Nursing homes to benefit from new geriatric workforce grant

Young adult Hispanic woman is talking with young adult Caucasian blonde woman and young adult African American woman outside on college campus. Women are nursing or medical students. They are wearing hospital scrubs and stethoscopes.
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A new grant from the US Department of Health and Human Services will help enhance geriatric care training for the long-term care workforce, according to the leaders of the Geriatrics Workforce Enhancement Program at the University of Southern Indiana. 

While that school’s program is the direct beneficiary of the $120,000 grant, collaborating nursing homes and worker education programs will be looped into the benefits. 

“This supplemental funding enables the USI GWEP to enhance the partnerships we have with academic institutions and nursing homes,” said Katie Ehlman, PhD, director of USI’s Bronstein Center for Healthy Aging, of which the program is a part.

Already funded by a nearly $3.7 million award from HHS’ Health Resources and Services Administration, the program’s directors announced the additional funding for fiscal year 2024 Monday. 

With workforce challenges constantly front-and-center in long-term care, this program is another example of how fostering partnerships with academic and government organizations can open new training and retention opportunities for providers while sharpening the skills of nursing home workers. 

The funding will build on the success of existing GWEP programs to strengthen nursing home staff training, employee retention and care quality, Ehlman explained. 

“Our efforts are designed to enhance evidence-based learning opportunities for current nursing home employees and open the door to nursing home careers with future health care professionals,” she told McKnight’s Tuesday.

Opening doors

Among the program’s prior successes, partnered nursing homes have sent employees to be trained as “mental health first aid instructors.” Those employees then returned to their facilities to teach other staff members about how to care for residents struggling with mental health.

Training nursing home workers to specialize in care areas like this can be a significant boost for nursing home workforces, experts say, because it helps retain facilities’ strongest employees by giving them the means to rise up the career ladder and feel more valued day-to-day.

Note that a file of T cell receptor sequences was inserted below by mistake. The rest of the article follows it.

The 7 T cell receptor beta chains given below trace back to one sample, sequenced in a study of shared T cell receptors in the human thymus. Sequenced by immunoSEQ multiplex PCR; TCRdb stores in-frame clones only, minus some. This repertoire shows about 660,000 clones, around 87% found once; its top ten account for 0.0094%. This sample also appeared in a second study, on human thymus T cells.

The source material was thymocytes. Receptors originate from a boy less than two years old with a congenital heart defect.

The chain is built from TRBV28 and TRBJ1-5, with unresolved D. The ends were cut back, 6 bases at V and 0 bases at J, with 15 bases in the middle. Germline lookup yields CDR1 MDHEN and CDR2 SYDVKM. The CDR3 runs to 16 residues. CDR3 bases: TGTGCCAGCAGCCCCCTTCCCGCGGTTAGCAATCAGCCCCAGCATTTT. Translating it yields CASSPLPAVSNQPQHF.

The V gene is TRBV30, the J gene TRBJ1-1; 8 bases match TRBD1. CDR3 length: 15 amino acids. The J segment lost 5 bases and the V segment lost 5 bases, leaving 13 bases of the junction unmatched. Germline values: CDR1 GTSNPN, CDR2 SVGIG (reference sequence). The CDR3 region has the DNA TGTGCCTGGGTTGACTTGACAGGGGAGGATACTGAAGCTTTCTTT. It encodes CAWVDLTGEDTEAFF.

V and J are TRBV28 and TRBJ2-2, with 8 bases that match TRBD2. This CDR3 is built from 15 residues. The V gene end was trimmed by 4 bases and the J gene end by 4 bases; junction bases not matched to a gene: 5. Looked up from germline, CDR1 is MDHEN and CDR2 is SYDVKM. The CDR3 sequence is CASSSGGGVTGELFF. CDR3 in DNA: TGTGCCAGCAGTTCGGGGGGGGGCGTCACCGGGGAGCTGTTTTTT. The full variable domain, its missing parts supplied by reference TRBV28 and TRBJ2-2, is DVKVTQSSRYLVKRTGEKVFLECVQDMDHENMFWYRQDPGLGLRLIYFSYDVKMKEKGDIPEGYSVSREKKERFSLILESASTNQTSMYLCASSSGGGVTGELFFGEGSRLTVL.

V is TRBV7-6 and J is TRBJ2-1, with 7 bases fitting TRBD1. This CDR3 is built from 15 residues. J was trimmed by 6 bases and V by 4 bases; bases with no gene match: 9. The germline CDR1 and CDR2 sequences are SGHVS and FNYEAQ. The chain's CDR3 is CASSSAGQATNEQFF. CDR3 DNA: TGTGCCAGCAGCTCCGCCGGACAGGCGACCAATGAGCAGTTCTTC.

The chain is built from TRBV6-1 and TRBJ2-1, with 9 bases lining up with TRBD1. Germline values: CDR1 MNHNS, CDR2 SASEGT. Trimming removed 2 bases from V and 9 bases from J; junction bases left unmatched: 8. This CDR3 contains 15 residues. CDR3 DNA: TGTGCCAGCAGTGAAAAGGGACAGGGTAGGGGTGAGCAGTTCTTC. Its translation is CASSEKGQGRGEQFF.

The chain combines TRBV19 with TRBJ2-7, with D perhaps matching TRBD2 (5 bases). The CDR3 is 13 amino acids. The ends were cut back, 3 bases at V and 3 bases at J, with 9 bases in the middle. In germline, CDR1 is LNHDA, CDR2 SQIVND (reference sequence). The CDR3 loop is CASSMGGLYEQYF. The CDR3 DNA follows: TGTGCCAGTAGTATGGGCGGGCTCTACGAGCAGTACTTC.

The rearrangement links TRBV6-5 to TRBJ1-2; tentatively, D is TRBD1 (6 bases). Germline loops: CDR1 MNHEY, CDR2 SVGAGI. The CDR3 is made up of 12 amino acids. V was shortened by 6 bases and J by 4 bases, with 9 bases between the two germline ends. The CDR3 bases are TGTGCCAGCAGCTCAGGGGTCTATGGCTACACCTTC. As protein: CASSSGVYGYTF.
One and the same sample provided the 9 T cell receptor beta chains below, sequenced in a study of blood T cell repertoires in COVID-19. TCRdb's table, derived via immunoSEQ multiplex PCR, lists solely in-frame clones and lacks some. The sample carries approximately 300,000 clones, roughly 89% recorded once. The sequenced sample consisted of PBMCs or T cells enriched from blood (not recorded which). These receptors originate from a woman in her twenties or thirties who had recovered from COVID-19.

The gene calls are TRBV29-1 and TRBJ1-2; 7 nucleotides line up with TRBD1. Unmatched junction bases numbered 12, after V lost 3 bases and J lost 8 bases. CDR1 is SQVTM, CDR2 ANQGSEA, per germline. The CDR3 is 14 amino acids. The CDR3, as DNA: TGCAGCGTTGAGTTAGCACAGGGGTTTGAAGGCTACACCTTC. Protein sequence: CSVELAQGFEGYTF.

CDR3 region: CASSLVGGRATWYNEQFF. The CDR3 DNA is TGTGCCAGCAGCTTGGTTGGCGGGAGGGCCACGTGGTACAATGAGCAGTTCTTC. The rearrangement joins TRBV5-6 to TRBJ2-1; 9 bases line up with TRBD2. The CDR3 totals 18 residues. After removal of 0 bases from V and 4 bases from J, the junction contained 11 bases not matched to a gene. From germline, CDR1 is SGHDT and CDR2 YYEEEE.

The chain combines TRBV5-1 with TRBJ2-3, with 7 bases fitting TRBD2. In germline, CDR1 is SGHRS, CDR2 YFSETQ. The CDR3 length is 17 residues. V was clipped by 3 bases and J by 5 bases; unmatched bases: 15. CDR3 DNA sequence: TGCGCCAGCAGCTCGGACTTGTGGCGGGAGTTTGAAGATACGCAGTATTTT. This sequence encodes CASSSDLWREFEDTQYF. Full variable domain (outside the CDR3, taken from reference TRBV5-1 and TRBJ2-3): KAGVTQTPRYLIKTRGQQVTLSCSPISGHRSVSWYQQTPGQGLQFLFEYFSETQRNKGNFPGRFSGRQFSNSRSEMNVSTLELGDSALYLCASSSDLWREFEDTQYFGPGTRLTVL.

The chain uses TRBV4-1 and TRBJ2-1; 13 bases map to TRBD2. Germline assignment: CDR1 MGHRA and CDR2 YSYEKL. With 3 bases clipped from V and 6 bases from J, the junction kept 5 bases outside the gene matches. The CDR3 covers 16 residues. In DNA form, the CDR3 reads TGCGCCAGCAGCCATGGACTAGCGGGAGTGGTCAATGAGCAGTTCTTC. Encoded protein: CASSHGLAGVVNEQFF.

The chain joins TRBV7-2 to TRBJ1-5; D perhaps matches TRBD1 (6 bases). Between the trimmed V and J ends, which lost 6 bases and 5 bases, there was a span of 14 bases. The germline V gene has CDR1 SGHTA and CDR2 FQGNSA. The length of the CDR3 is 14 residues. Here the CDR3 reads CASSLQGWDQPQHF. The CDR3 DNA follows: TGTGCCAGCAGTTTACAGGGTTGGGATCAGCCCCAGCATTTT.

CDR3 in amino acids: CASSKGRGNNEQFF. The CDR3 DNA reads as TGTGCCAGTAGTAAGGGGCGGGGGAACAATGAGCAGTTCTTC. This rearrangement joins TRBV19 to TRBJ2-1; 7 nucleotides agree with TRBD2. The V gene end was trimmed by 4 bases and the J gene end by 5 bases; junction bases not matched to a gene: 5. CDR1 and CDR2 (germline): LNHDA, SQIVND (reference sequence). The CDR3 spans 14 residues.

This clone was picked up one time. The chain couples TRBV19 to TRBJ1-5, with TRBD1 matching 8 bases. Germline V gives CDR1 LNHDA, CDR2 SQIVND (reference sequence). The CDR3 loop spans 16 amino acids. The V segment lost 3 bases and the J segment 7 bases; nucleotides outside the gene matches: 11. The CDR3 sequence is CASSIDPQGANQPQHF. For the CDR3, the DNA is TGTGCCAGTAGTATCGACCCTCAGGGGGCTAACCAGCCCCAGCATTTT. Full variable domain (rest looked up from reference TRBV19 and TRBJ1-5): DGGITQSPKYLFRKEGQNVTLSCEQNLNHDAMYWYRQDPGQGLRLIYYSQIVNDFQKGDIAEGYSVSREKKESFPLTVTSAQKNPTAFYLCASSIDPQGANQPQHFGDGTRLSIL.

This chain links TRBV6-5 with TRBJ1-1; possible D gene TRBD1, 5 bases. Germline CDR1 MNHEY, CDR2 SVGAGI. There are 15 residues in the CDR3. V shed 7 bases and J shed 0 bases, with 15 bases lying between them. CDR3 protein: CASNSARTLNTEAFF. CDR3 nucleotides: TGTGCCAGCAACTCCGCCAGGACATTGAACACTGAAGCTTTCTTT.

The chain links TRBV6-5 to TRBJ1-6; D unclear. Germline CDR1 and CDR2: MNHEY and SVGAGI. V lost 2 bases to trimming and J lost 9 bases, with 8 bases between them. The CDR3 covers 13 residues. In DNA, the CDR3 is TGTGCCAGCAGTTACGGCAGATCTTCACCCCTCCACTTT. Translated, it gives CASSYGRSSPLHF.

This year, improving dementia care education is a primary focus for the grant funds. For example, Amy Pierce, instructor in nursing at USI, described a dementia simulation that the university’s nursing program is adding to its curriculum with help from the GWEP.

“Dementia Live is a high-impact, dementia simulation experience that immerses students into life with dementia,” she said. “The intent of this simulation is to provide training for nursing students to promote knowledge, understanding and empathy when providing care.”

The program is also creating a new ageism presentation for nursing home care workers and is working with the Indiana Department of Health to update dementia care education in the state’s curriculum for incoming certified nursing assistants.

Two nursing homes are among the partners for this year’s projects — Oasis Dementia Care in Evansville, IN, and Newburgh Healthcare in Newburgh, IN — as well as a local healthcare education center and USI’s own bachelor-level nursing program.

Nursing and occupational therapy faculty at USI will be hosting a series of training sessions for those nursing homes, Ehlman told McKnight’s. Ultimately, she sees the ongoing collaboration between USI and local facilities as a major upside of the grant funding.

“I like that the supplemental funds include two levels of outcomes,” she explained. “First, our USI GWEP team has opportunities to work directly with nursing home staff members. Second, we have created opportunities to expose our current Bachelor in Science Nursing students to possible career opportunities working in nursing homes because of exposing them to age-friendly nursing home content. Both are important components in addressing workforce needs and quality of life of elders.”


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